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Tribeca: Tell us a little about Journey to Planet X. How do you describe the movie in your own words?
Josh Koury: Journey to Planet X follows Eric Swain and Troy Bernier, two amateur filmmakers who embark on making an independent sci-fi film named Planet X. The film is a huge leap forward for them, and the documentary follows them as they struggle for two years to make their epic story happen.
Myles Kane: It's also a film about filmmaking and the constant difficulties that come with it. This struggle is only amplified as you watch these two guys go through it with no budget or professional training. They just keep willing themselves forward.
TRIBECA: As I was watching Journey to Planet X, I kept thinking about what a great companion piece it would make to American Movie. What inspired you to tell this story?
JOSH KOURY: Actually Myles and I really love American Movie; it was one of our favorite films when we were back in film school. What's really remarkable about the independent film scene of recent years is that the process of filmmaking has become more accessible than ever. If you dream a film that takes place in outer space with laser battles, you can build a film like that.
MYLES KANE: It might look crazy, but it's all possible. Also, they've been making films for years, all very low-budget, outlandish creations. We wanted to make this movie because we were fascinated by what motivates them and how exactly they create these films.
TRIBECA: Eric Swain and Troy Bernier, scientists by day/amateur filmmakers by night, are such interesting characters. How did you meet them? What was their reaction when you asked to document their story?
JOSH KOURY: We first met them when they submitted their early work to the film festival we started (Brooklyn Underground Film Fest) back in 2002. We loved their stuff because it was completely bizarre and felt like the kind of amazing outsider art you don't see very often.
MYLES KANE: For us it was so fun to be a fly on the wall during their production. I remember being so excited when we first flew to Miami and started documenting them. You could feel the passion they have making these things. And with Planet X, they really raised the bar for what they hoped to achieve. Right away we knew this would be a great story for us to tell.
TRIBECA: What do you want audiences to take away from your film?
JOSH KOURY: Hopefully people have fun and leave inspired. Eric and Troy's attitude toward filmmaking is actually really refreshing. When they screened at the festival back in the day, everyone would laugh and get rowdy, but they took it all with a grain of salt and just jumped into their next project.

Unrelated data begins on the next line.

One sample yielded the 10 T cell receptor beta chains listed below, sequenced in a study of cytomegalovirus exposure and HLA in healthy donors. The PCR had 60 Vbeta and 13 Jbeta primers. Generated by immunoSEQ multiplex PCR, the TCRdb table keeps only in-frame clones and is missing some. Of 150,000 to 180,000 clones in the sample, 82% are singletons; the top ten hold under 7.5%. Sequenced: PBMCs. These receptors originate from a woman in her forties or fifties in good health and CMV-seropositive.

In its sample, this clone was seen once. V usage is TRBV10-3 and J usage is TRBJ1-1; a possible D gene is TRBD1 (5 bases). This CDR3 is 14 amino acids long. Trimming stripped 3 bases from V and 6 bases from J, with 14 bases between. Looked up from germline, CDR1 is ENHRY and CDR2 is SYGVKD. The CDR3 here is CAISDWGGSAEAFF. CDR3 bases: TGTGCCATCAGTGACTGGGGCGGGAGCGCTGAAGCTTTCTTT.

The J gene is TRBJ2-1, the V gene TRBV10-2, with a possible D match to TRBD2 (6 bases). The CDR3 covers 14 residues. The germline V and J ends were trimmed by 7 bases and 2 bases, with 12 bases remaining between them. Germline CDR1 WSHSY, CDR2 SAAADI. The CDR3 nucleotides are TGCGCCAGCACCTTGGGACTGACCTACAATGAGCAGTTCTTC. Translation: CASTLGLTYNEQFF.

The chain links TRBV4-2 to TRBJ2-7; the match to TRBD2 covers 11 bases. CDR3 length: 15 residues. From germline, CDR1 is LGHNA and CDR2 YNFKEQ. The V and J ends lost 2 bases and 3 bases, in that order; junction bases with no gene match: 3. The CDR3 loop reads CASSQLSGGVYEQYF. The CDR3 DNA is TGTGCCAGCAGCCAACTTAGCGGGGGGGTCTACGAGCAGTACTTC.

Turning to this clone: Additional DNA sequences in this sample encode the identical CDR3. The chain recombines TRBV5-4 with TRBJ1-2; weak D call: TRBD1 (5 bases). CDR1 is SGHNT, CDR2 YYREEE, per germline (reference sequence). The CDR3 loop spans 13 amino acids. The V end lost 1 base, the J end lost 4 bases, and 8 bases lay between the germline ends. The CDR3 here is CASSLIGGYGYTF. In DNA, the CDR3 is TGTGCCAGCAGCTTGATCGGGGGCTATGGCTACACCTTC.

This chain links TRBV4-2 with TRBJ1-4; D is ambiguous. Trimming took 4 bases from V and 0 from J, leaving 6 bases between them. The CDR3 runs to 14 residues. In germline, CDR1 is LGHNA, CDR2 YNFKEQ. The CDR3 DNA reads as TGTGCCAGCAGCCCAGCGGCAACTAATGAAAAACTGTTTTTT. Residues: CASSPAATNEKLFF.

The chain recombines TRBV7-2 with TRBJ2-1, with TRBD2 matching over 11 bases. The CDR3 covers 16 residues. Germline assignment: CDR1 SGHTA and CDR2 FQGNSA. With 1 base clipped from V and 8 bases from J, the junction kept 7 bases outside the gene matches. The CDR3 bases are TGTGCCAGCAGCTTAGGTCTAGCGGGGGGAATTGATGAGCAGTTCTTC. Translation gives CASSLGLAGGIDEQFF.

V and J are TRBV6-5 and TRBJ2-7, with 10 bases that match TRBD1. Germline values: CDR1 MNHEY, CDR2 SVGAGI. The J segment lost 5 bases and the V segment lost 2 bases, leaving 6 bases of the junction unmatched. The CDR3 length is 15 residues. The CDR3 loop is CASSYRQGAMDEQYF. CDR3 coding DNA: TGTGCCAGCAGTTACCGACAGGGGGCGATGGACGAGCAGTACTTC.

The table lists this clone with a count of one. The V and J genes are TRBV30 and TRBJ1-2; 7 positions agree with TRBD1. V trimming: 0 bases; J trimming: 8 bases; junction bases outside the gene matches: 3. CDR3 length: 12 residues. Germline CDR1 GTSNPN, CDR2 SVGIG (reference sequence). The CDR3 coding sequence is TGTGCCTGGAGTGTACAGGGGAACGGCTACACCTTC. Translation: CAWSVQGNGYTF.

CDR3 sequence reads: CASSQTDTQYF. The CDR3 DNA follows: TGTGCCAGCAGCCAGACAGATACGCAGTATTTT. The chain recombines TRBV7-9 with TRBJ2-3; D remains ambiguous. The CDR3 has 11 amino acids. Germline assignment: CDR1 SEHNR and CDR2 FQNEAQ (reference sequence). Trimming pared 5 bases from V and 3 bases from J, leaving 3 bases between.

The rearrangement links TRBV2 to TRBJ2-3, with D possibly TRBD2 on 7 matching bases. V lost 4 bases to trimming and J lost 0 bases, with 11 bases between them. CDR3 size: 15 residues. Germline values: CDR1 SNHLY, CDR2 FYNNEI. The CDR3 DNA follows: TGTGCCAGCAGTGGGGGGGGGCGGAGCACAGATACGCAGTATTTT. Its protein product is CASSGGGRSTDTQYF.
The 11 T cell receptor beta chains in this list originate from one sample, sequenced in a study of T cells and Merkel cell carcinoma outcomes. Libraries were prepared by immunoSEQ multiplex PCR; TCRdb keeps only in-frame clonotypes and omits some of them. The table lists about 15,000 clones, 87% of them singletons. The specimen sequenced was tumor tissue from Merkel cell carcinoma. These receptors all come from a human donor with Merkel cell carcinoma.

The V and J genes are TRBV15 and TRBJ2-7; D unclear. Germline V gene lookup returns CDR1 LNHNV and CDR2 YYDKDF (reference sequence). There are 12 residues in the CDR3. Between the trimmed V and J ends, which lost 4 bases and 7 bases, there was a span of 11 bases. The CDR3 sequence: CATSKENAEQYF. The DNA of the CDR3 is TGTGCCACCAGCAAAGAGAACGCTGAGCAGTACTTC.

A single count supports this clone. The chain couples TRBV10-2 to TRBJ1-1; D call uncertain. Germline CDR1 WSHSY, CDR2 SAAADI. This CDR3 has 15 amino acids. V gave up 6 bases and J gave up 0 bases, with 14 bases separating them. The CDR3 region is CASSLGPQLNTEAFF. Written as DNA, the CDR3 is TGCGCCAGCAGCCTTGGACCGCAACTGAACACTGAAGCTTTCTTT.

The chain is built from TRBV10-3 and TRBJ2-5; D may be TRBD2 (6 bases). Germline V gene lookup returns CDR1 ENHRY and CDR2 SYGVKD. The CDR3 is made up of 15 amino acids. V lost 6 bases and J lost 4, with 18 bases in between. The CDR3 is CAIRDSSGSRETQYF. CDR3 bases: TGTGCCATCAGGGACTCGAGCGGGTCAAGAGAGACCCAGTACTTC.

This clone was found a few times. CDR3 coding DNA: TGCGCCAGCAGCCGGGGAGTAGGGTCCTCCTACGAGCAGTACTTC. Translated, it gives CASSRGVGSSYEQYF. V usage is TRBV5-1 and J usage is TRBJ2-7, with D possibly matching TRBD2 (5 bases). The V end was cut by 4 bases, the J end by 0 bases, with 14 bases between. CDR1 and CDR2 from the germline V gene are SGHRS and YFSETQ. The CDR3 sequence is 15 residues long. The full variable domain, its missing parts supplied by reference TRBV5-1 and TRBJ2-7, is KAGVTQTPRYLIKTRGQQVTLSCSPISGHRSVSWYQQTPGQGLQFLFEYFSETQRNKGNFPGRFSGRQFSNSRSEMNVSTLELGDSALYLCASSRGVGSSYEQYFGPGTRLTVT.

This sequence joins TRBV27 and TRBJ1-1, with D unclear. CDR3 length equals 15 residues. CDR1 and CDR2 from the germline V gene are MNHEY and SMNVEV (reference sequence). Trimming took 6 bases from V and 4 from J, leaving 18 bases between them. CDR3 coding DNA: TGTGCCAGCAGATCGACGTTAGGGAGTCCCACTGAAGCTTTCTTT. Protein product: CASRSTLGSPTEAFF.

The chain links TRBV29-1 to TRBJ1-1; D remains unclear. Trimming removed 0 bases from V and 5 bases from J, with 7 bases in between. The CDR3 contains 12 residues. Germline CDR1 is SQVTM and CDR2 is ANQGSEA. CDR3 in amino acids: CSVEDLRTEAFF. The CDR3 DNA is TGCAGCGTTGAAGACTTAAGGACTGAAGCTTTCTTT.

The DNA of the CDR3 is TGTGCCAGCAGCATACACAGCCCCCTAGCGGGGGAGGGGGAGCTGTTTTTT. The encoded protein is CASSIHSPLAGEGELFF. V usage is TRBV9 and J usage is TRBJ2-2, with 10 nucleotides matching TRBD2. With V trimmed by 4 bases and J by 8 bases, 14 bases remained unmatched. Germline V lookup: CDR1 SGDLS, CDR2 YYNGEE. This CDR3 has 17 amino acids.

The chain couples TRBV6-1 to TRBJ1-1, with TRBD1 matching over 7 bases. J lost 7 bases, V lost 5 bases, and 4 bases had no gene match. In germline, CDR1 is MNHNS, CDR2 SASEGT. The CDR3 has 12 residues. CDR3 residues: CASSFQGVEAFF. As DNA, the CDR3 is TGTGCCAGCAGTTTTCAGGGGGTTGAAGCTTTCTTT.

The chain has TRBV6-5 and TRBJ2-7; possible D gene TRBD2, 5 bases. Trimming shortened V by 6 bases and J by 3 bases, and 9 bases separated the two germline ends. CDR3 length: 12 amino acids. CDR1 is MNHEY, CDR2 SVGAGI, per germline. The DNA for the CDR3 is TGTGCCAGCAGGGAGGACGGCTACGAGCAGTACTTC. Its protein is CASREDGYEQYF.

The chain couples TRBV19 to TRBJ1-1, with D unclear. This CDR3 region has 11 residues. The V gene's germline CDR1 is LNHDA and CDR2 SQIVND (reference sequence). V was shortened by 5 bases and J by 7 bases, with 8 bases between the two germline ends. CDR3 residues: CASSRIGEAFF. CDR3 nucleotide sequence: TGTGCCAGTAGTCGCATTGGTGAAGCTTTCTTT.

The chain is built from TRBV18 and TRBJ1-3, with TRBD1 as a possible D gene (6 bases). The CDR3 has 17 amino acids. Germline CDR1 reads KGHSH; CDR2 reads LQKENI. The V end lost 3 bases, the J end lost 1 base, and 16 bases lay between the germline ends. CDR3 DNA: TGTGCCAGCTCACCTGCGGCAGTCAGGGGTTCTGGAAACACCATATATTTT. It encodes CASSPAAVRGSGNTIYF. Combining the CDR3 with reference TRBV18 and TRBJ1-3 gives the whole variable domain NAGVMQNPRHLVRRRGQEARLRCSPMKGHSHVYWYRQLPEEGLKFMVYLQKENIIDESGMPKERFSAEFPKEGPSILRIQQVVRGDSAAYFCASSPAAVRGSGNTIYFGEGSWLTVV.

MYLES KANE: As any filmmaker knows, it's hard to show your work, especially if people take it differently than you wanted. They probably have the healthiest attitudes about making films I've ever seen. Like I said, Josh and I have been fascinated with their work for a long time, but not many people have seen their work. So hopefully they'll find a new audience through this documentary.
TRIBECA: From inception to print, can you give us a sense of your timeline? How much time did you spend with Eric and Troy? How long have you been working on this project?
JOSH KOURY: We reached out to Eric and Troy about halfway through our last film and asked them if they were making any new projects. That's when we pitched the idea of making a documentary. They were definitely warm to the idea, but they didn't actually conceive of Planet X till about a year later.
MYLES KANE: Our film took about 3 years to make—which is maybe a little longer than we thought it would take to finish this film. Films take a long time to make, and since this was a film about a film, I guess it took that much longer. Plus they kept surprising us with new shooting scenarios and grander plans.
TRIBECA: Journey to Planet X is a great documentary about making movies and passion behind it. Did you see any parallels between co-directors Eric and Troy and yourselves?
JOSH KOURY: Yeah, actually we've talked about that a lot. Through the process of making this movie, a lot of Eric and Troy's fears, anxieties, and troubles, were reflected in our own process. Sometimes you forget about how hard these things are to make, but this struggle seems universal, no matter how large or small a project is. We hope filmmakers and artists respond to this story as well.